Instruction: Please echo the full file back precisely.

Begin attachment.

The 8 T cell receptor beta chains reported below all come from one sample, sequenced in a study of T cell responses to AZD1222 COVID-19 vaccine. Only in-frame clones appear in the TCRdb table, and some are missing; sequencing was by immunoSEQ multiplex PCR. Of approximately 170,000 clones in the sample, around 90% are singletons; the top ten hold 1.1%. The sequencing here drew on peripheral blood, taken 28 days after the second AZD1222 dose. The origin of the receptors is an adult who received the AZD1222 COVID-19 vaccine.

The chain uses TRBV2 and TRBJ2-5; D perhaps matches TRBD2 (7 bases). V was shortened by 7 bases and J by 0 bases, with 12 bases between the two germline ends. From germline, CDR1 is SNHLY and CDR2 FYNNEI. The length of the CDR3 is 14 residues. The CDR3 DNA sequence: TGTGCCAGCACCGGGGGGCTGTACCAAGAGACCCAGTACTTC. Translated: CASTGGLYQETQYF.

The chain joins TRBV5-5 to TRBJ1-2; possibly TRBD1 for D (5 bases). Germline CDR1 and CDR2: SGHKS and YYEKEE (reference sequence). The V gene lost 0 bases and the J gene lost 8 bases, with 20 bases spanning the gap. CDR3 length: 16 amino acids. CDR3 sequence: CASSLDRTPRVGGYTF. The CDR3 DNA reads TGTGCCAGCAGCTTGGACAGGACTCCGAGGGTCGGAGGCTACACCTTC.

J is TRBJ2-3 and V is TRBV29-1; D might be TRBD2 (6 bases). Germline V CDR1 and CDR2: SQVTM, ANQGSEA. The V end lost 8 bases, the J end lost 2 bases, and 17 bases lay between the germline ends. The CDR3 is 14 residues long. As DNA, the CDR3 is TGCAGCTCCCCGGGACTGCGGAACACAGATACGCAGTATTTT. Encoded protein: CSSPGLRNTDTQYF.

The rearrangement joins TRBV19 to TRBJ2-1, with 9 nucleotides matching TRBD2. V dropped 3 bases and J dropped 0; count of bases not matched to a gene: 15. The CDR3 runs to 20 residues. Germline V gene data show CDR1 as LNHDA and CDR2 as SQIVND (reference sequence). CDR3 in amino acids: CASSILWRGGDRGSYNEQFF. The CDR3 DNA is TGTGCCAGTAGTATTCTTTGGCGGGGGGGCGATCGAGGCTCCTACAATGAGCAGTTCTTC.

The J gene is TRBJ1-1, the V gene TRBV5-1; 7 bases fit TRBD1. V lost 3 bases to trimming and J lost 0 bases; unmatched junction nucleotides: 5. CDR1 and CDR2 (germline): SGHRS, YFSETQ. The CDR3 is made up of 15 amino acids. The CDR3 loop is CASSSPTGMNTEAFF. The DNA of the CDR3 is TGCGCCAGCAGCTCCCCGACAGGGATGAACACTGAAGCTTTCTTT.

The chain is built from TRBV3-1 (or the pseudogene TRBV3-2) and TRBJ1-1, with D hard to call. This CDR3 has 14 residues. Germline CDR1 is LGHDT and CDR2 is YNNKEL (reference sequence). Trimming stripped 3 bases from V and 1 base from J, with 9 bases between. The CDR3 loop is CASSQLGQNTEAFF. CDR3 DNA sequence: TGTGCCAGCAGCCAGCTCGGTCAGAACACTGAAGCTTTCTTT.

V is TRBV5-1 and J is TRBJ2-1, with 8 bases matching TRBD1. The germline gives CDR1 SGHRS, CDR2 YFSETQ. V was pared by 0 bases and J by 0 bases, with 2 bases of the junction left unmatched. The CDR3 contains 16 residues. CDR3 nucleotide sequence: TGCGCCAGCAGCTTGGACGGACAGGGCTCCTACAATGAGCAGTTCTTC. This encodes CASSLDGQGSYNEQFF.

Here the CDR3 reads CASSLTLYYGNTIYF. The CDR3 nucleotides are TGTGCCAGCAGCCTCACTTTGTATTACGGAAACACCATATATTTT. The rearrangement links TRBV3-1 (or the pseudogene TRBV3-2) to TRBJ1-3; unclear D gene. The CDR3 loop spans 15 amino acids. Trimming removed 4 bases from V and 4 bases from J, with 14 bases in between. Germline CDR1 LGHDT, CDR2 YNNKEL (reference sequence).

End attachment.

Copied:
The 8 T cell receptor beta chains reported below all come from one sample, sequenced in a study of T cell responses to AZD1222 COVID-19 vaccine. Only in-frame clones appear in the TCRdb table, and some are missing; sequencing was by immunoSEQ multiplex PCR. Of approximately 170,000 clones in the sample, around 90% are singletons; the top ten hold 1.1%. The sequencing here drew on peripheral blood, taken 28 days after the second AZD1222 dose. The origin of the receptors is an adult who received the AZD1222 COVID-19 vaccine.

The chain uses TRBV2 and TRBJ2-5; D perhaps matches TRBD2 (7 bases). V was shortened by 7 bases and J by 0 bases, with 12 bases between the two germline ends. From germline, CDR1 is SNHLY and CDR2 FYNNEI. The length of the CDR3 is 14 residues. The CDR3 DNA sequence: TGTGCCAGCACCGGGGGGCTGTACCAAGAGACCCAGTACTTC. Translated: CASTGGLYQETQYF.

The chain joins TRBV5-5 to TRBJ1-2; possibly TRBD1 for D (5 bases). Germline CDR1 and CDR2: SGHKS and YYEKEE (reference sequence). The V gene lost 0 bases and the J gene lost 8 bases, with 20 bases spanning the gap. CDR3 length: 16 amino acids. CDR3 sequence: CASSLDRTPRVGGYTF. The CDR3 DNA reads TGTGCCAGCAGCTTGGACAGGACTCCGAGGGTCGGAGGCTACACCTTC.

J is TRBJ2-3 and V is TRBV29-1; D might be TRBD2 (6 bases). Germline V CDR1 and CDR2: SQVTM, ANQGSEA. The V end lost 8 bases, the J end lost 2 bases, and 17 bases lay between the germline ends. The CDR3 is 14 residues long. As DNA, the CDR3 is TGCAGCTCCCCGGGACTGCGGAACACAGATACGCAGTATTTT. Encoded protein: CSSPGLRNTDTQYF.

The rearrangement joins TRBV19 to TRBJ2-1, with 9 nucleotides matching TRBD2. V dropped 3 bases and J dropped 0; count of bases not matched to a gene: 15. The CDR3 runs to 20 residues. Germline V gene data show CDR1 as LNHDA and CDR2 as SQIVND (reference sequence). CDR3 in amino acids: CASSILWRGGDRGSYNEQFF. The CDR3 DNA is TGTGCCAGTAGTATTCTTTGGCGGGGGGGCGATCGAGGCTCCTACAATGAGCAGTTCTTC.

The J gene is TRBJ1-1, the V gene TRBV5-1; 7 bases fit TRBD1. V lost 3 bases to trimming and J lost 0 bases; unmatched junction nucleotides: 5. CDR1 and CDR2 (germline): SGHRS, YFSETQ. The CDR3 is made up of 15 amino acids. The CDR3 loop is CASSSPTGMNTEAFF. The DNA of the CDR3 is TGCGCCAGCAGCTCCCCGACAGGGATGAACACTGAAGCTTTCTTT.

The chain is built from TRBV3-1 (or the pseudogene TRBV3-2) and TRBJ1-1, with D hard to call. This CDR3 has 14 residues. Germline CDR1 is LGHDT and CDR2 is YNNKEL (reference sequence). Trimming stripped 3 bases from V and 1 base from J, with 9 bases between. The CDR3 loop is CASSQLGQNTEAFF. CDR3 DNA sequence: TGTGCCAGCAGCCAGCTCGGTCAGAACACTGAAGCTTTCTTT.

V is TRBV5-1 and J is TRBJ2-1, with 8 bases matching TRBD1. The germline gives CDR1 SGHRS, CDR2 YFSETQ. V was pared by 0 bases and J by 0 bases, with 2 bases of the junction left unmatched. The CDR3 contains 16 residues. CDR3 nucleotide sequence: TGCGCCAGCAGCTTGGACGGACAGGGCTCCTACAATGAGCAGTTCTTC. This encodes CASSLDGQGSYNEQFF.

Here the CDR3 reads CASSLTLYYGNTIYF. The CDR3 nucleotides are TGTGCCAGCAGCCTCACTTTGTATTACGGAAACACCATATATTTT. The rearrangement links TRBV3-1 (or the pseudogene TRBV3-2) to TRBJ1-3; unclear D gene. The CDR3 loop spans 15 amino acids. Trimming removed 4 bases from V and 4 bases from J, with 14 bases in between. Germline CDR1 LGHDT, CDR2 YNNKEL (reference sequence).